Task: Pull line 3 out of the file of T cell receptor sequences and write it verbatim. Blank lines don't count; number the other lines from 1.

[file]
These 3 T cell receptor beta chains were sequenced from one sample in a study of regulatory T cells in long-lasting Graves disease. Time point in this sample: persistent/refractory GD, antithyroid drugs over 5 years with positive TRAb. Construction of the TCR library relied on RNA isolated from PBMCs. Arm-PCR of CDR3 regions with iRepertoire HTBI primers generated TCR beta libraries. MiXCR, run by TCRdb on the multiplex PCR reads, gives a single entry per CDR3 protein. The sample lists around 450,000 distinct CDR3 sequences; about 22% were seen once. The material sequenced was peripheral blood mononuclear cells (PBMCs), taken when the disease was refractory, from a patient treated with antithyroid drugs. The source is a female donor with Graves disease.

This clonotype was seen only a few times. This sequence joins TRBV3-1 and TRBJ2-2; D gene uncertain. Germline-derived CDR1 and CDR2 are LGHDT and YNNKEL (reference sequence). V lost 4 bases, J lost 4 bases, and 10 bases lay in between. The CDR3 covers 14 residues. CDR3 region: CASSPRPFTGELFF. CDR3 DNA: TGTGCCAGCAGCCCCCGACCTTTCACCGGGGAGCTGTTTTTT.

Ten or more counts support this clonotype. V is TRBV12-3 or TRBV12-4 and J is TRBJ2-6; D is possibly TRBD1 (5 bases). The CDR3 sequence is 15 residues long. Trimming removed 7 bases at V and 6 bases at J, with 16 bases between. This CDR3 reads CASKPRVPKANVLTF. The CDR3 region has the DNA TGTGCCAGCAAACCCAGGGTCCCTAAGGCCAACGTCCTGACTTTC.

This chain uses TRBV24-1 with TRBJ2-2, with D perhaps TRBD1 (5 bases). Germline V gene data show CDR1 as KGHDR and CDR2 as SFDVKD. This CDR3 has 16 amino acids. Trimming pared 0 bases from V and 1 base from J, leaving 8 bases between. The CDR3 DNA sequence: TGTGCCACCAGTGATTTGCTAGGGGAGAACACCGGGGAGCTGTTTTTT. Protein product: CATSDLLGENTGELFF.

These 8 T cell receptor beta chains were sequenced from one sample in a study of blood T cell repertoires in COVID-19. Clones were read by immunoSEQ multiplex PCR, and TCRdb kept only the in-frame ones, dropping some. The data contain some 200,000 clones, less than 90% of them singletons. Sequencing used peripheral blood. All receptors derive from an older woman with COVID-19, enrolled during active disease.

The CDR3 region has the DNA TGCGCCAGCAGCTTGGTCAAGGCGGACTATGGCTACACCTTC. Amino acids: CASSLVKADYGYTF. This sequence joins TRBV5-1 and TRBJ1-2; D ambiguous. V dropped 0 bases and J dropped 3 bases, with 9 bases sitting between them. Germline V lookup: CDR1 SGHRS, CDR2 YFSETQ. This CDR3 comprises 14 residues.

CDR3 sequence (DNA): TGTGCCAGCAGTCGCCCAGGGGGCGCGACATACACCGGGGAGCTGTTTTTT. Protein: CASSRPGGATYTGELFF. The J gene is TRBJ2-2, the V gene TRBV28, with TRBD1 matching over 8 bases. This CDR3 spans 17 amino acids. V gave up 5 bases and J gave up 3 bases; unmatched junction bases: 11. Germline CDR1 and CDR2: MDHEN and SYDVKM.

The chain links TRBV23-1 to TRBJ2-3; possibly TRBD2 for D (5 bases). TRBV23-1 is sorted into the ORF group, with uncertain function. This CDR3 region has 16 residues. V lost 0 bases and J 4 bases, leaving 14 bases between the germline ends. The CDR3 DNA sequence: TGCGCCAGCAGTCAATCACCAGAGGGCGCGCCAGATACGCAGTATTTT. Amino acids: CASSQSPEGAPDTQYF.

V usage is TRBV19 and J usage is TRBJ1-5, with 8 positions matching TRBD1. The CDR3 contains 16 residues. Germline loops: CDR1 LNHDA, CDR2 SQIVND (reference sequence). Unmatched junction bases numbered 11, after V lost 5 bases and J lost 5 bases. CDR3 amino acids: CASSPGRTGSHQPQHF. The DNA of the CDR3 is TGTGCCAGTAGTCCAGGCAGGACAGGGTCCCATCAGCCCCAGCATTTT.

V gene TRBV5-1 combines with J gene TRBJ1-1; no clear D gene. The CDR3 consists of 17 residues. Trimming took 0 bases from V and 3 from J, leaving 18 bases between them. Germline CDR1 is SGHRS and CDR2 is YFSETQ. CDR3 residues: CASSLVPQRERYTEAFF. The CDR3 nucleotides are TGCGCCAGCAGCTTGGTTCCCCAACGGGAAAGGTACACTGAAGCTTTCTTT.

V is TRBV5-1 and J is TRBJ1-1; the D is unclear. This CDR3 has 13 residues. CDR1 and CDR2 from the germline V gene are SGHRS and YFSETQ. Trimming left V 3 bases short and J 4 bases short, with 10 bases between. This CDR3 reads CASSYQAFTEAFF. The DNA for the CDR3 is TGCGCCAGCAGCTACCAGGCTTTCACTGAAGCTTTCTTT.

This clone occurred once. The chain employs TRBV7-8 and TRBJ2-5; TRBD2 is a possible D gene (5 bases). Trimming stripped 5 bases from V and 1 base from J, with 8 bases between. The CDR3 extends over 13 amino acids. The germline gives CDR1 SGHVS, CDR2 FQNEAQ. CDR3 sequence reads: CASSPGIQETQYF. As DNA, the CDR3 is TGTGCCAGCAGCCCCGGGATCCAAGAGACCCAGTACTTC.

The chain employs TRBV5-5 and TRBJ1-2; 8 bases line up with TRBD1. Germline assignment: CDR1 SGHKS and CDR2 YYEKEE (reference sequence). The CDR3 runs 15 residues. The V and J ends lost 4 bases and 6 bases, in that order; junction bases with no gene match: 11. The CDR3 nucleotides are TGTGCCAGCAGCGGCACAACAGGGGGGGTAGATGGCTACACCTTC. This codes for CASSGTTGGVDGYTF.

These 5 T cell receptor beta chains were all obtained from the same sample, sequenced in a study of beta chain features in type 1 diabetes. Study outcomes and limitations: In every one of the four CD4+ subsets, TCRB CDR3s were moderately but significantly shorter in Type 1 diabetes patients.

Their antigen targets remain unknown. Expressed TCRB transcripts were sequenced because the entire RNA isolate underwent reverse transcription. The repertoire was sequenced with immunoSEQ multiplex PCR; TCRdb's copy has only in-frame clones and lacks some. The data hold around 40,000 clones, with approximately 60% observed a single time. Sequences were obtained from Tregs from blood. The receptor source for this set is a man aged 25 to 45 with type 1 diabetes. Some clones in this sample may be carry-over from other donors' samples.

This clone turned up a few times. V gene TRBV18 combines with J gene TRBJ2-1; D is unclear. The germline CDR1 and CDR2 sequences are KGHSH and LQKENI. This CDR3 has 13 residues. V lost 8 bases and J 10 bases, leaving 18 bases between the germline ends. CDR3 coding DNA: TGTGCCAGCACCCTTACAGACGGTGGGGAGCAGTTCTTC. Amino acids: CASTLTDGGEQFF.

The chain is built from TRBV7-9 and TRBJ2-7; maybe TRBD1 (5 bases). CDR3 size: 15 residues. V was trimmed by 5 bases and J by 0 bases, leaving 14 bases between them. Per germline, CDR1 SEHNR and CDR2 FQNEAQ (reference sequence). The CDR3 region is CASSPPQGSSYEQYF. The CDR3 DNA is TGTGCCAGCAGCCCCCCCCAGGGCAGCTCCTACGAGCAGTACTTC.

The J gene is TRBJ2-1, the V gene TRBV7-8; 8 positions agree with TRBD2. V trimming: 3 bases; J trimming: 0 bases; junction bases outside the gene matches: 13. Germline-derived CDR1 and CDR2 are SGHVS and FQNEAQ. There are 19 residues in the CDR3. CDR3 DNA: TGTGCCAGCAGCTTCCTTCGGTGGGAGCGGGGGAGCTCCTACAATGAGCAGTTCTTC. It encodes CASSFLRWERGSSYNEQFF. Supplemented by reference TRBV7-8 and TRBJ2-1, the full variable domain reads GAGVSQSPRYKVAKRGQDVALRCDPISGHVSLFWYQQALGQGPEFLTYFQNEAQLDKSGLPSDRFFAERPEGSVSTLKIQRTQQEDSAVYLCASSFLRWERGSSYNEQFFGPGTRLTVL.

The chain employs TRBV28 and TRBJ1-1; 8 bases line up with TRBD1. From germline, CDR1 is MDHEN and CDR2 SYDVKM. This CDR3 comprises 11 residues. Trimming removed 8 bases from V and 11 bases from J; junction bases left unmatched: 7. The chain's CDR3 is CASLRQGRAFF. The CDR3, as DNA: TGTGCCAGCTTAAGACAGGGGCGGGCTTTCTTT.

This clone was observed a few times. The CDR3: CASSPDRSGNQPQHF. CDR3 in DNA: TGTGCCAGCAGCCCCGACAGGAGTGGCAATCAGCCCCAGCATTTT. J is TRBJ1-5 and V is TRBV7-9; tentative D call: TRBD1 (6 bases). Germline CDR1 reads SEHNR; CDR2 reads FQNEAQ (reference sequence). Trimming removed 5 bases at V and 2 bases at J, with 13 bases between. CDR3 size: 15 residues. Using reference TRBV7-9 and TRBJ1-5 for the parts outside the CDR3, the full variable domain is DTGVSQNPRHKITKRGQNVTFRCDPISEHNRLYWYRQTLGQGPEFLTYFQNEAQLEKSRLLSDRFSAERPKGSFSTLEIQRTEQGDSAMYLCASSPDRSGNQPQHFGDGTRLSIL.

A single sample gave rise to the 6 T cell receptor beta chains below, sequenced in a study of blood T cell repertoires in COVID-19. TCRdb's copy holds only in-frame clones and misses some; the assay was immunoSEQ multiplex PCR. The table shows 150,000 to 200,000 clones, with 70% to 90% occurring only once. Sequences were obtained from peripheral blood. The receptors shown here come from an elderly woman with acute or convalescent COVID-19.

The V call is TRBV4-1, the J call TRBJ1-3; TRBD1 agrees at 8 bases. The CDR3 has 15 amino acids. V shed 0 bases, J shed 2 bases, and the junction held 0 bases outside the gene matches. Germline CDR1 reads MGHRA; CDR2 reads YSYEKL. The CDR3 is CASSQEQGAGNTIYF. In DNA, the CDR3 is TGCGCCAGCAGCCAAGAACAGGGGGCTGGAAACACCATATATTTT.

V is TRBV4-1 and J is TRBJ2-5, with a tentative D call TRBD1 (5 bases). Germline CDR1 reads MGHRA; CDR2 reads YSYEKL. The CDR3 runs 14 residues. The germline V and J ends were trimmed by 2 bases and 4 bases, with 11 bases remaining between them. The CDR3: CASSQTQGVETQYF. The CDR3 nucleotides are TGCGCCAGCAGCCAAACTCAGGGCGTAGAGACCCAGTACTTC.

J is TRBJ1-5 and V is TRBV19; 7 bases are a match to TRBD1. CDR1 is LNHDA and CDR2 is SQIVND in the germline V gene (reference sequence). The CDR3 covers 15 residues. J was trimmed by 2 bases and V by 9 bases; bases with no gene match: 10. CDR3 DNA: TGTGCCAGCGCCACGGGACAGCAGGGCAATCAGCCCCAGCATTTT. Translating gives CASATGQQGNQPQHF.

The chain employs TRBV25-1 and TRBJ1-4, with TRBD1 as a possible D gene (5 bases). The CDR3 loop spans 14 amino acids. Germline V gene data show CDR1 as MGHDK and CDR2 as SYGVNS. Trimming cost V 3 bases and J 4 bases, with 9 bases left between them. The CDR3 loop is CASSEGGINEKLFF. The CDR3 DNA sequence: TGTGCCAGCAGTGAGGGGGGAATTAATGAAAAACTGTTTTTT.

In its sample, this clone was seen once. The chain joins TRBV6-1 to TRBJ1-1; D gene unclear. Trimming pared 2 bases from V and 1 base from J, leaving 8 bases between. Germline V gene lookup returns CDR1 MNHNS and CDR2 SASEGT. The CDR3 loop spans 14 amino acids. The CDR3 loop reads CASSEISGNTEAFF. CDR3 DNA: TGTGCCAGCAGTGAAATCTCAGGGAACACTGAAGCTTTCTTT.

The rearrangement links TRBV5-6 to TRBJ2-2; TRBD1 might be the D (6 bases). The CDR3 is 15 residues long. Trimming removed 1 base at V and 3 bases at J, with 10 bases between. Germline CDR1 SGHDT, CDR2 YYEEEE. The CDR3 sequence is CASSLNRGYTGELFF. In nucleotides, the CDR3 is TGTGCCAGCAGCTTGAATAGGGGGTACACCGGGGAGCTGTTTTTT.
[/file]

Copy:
Ten or more counts support this clonotype. V is TRBV12-3 or TRBV12-4 and J is TRBJ2-6; D is possibly TRBD1 (5 bases). The CDR3 sequence is 15 residues long. Trimming removed 7 bases at V and 6 bases at J, with 16 bases between. This CDR3 reads CASKPRVPKANVLTF. The CDR3 region has the DNA TGTGCCAGCAAACCCAGGGTCCCTAAGGCCAACGTCCTGACTTTC.